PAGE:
One of the most popular pieces on the Fast Company website right now offers up nine pieces of advice for someone just getting started in a career. It’s worth the read if you’re a recent grad looking for work or are relatively new on the job.
Now, if that job you’re seeking is that of a newscast producer, Advancing the Story rounded up some advice that’s tailor made for you.
1. It seems silly now, but until I started my first job, I don’t believe I fully understood the responsibility I have to viewers. That said, it took all of a day before it hit me like a brick. Whether it’s calls, emails, or Facebook comments, I quickly learned how deeply embedded viewers are in the news-gathering process,” said Miriam Cresswell, newscast producer at WAAY-TV in Huntsville, Alabama. “As a producer, you’re not only a decision maker in the newsroom, but you’re also a decision maker within your community. The stories you choose, as well as how you choose to cover them, directly affect your viewers. Because of that, I have to continually ask myself, “Is this important to my viewers? What do they need to know? What would they want to know?” There’s a good bit of power in a producer’s hands, and if you want viewers to keep tuning in, you can’t take that lightly.”
2. “I didn’t realize how stressful the producer role can be,” said Erica Davis, a producer for the 6 p.m. show at WDAM-TV in Hattiesburg, Mississippi. “If something goes down or goes wrong in the control room, you’re the first person people look at to fix it. Management and the other people working expect you to be the one to take care of any problems.”
She also thought the pay would be a bit better. “Coming out of school, I was under the impression the producers made better money than reporters did. But honestly there isn’t much difference, and for the amount each does and the responsibilities of each, I was surprised to learn this.”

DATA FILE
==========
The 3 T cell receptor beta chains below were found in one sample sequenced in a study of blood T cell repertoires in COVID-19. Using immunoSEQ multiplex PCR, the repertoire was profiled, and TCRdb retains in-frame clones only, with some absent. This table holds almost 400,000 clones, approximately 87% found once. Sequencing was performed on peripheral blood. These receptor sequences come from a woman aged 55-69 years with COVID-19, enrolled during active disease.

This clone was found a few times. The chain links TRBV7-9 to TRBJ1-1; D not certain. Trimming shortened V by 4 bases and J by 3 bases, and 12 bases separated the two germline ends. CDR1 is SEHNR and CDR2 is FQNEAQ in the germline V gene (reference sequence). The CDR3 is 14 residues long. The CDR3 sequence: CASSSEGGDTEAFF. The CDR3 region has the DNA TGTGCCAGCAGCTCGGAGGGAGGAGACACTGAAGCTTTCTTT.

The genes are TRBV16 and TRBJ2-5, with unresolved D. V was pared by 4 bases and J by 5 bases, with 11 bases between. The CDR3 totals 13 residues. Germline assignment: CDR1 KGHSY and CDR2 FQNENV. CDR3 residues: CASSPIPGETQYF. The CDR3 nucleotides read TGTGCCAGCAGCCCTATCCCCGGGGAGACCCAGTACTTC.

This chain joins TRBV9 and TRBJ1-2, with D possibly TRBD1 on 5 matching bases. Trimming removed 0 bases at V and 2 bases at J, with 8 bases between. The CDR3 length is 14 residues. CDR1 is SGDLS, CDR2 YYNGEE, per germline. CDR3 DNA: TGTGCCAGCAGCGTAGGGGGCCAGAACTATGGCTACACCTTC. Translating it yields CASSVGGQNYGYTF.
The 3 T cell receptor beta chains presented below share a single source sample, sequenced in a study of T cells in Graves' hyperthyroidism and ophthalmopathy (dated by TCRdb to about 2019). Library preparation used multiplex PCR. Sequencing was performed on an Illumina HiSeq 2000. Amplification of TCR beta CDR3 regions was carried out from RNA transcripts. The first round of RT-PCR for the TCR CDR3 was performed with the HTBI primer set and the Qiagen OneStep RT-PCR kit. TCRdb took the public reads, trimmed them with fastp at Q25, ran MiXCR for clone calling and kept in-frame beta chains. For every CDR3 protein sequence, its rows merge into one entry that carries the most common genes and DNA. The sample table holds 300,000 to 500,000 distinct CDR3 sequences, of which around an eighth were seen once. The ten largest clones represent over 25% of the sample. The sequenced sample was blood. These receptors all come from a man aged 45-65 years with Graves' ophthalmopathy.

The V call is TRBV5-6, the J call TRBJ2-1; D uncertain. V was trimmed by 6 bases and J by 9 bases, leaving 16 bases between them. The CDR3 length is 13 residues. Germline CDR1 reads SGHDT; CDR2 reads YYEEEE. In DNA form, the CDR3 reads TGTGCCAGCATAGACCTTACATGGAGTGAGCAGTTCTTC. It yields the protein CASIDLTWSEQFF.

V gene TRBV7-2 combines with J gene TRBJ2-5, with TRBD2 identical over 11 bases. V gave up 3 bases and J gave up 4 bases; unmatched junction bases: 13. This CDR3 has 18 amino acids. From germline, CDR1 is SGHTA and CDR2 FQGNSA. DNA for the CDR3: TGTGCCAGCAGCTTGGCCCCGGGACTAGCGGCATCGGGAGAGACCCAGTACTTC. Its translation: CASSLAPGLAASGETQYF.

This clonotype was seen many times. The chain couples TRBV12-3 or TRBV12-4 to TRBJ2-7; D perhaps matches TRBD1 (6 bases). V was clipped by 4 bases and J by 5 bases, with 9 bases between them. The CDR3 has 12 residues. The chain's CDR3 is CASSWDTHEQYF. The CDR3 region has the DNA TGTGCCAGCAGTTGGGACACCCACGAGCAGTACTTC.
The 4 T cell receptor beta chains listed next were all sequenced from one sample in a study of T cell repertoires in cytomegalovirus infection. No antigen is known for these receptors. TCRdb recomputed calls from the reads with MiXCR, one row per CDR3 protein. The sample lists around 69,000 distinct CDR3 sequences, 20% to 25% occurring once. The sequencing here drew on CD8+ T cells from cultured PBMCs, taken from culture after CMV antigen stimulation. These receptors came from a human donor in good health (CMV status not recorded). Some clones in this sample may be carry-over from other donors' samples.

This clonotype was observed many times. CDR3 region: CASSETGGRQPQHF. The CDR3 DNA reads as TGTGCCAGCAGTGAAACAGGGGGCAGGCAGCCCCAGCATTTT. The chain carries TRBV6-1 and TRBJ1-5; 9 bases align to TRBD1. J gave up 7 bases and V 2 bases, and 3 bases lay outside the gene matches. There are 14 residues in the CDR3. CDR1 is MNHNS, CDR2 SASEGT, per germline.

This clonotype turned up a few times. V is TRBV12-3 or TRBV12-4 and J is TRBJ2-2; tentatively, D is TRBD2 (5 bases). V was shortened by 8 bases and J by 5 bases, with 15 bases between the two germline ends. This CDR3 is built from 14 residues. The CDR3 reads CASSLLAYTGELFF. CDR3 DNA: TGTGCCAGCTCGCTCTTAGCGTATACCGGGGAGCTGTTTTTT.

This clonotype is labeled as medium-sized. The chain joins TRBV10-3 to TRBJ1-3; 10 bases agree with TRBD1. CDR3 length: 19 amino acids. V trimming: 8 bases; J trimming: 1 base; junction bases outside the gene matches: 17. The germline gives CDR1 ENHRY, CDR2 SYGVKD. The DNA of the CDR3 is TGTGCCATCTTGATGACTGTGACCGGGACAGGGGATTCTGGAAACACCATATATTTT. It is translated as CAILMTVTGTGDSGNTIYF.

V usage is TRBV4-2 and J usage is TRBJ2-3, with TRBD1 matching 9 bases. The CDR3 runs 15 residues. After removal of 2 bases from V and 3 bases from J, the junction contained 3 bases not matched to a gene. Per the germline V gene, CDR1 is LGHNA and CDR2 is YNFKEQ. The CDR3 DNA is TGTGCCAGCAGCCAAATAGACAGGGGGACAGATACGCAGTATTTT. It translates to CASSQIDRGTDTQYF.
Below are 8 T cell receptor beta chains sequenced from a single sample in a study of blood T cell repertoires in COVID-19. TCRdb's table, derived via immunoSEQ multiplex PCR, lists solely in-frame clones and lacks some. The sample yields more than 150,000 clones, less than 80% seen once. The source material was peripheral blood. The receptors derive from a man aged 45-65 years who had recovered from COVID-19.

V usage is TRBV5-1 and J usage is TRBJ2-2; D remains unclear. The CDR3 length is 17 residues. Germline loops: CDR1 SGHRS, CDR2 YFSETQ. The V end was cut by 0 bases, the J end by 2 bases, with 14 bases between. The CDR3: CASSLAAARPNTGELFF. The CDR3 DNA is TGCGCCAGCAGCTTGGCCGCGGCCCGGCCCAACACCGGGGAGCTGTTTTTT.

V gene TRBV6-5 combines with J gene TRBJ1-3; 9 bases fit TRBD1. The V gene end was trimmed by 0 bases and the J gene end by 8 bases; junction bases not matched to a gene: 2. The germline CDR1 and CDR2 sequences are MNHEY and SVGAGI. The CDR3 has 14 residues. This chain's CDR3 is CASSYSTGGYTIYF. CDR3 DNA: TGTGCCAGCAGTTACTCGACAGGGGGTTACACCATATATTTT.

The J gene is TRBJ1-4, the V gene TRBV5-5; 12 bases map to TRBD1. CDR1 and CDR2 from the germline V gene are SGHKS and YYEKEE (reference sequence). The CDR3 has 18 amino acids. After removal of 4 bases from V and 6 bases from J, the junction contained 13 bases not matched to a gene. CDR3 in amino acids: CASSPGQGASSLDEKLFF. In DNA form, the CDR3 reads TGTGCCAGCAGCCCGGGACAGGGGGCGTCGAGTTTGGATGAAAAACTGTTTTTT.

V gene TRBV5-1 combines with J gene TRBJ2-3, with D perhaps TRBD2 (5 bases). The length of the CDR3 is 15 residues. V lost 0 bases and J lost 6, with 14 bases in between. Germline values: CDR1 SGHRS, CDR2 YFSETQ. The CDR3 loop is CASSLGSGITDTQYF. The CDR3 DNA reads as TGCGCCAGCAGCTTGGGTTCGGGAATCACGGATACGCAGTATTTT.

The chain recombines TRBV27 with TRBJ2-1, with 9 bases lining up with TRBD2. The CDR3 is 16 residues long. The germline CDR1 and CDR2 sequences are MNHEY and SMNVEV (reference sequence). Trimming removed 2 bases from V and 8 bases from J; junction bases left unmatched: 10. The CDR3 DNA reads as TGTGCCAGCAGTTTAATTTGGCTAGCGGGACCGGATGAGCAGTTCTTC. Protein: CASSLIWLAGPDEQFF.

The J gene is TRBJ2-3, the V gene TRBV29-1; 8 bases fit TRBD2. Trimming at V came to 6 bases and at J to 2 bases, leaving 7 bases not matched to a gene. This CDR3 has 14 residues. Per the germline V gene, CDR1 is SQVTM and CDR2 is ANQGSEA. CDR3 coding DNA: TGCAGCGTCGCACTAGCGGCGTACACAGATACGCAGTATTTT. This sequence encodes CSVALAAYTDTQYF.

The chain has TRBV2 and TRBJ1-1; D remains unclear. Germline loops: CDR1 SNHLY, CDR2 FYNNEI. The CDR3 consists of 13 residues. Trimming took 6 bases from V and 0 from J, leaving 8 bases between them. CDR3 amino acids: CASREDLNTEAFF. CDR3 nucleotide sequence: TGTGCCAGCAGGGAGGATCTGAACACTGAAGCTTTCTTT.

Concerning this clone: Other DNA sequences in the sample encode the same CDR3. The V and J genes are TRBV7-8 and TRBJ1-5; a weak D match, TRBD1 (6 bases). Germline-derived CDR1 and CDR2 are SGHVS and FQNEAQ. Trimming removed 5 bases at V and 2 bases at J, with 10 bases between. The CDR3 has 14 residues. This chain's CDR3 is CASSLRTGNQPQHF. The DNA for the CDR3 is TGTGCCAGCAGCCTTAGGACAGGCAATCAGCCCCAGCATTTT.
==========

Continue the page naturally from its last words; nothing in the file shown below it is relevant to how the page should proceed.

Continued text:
3. “I knew as a producer I’d have to be a jack of all trades, but I didn’t realize how much. Daily I write, act as phone book for MMJs, stack the show, build graphics, run the TelePrompTer, edit video, and pull video from network,” said Brit Stack, the executive producer at KALB-TV in Alexandria, Louisiana. “There have also been times where I have had to go shoot video, haul boxes of paper for the printer, and I’ve even had to run the audio board once or twice, which is hilarious because it was of necessity and I had no clue what I was doing.”
4. “One of the things I didn’t know that I definitely know now is the tremendous amount of responsibility that goes with producing,” said Doug Morris, a producer for the 5 p.m. newscast at WDAM. He also made the point that the producer must be the brains behind the whole operation. “You’ve got to be the architect of the broadcast to look it over with a very sharp eye because missing any detail could lead to a mistake on air.”
5. “I didn’t know anchors have different read rates,” said Tamara Hinton, a producer for the 10 p.m. show at WDAM. “Honestly I thought something like that wouldn’t have a big effect on the show, but it has a huge effect on the timing of the show which obviously the producers are trying to perfect for each show.”
So, what have we missed producers? What do you wish you had known before getting into that control room for the first time? We’d love to have your comments.
Thanks to newscast producer Pete Porter for his help in producing this post.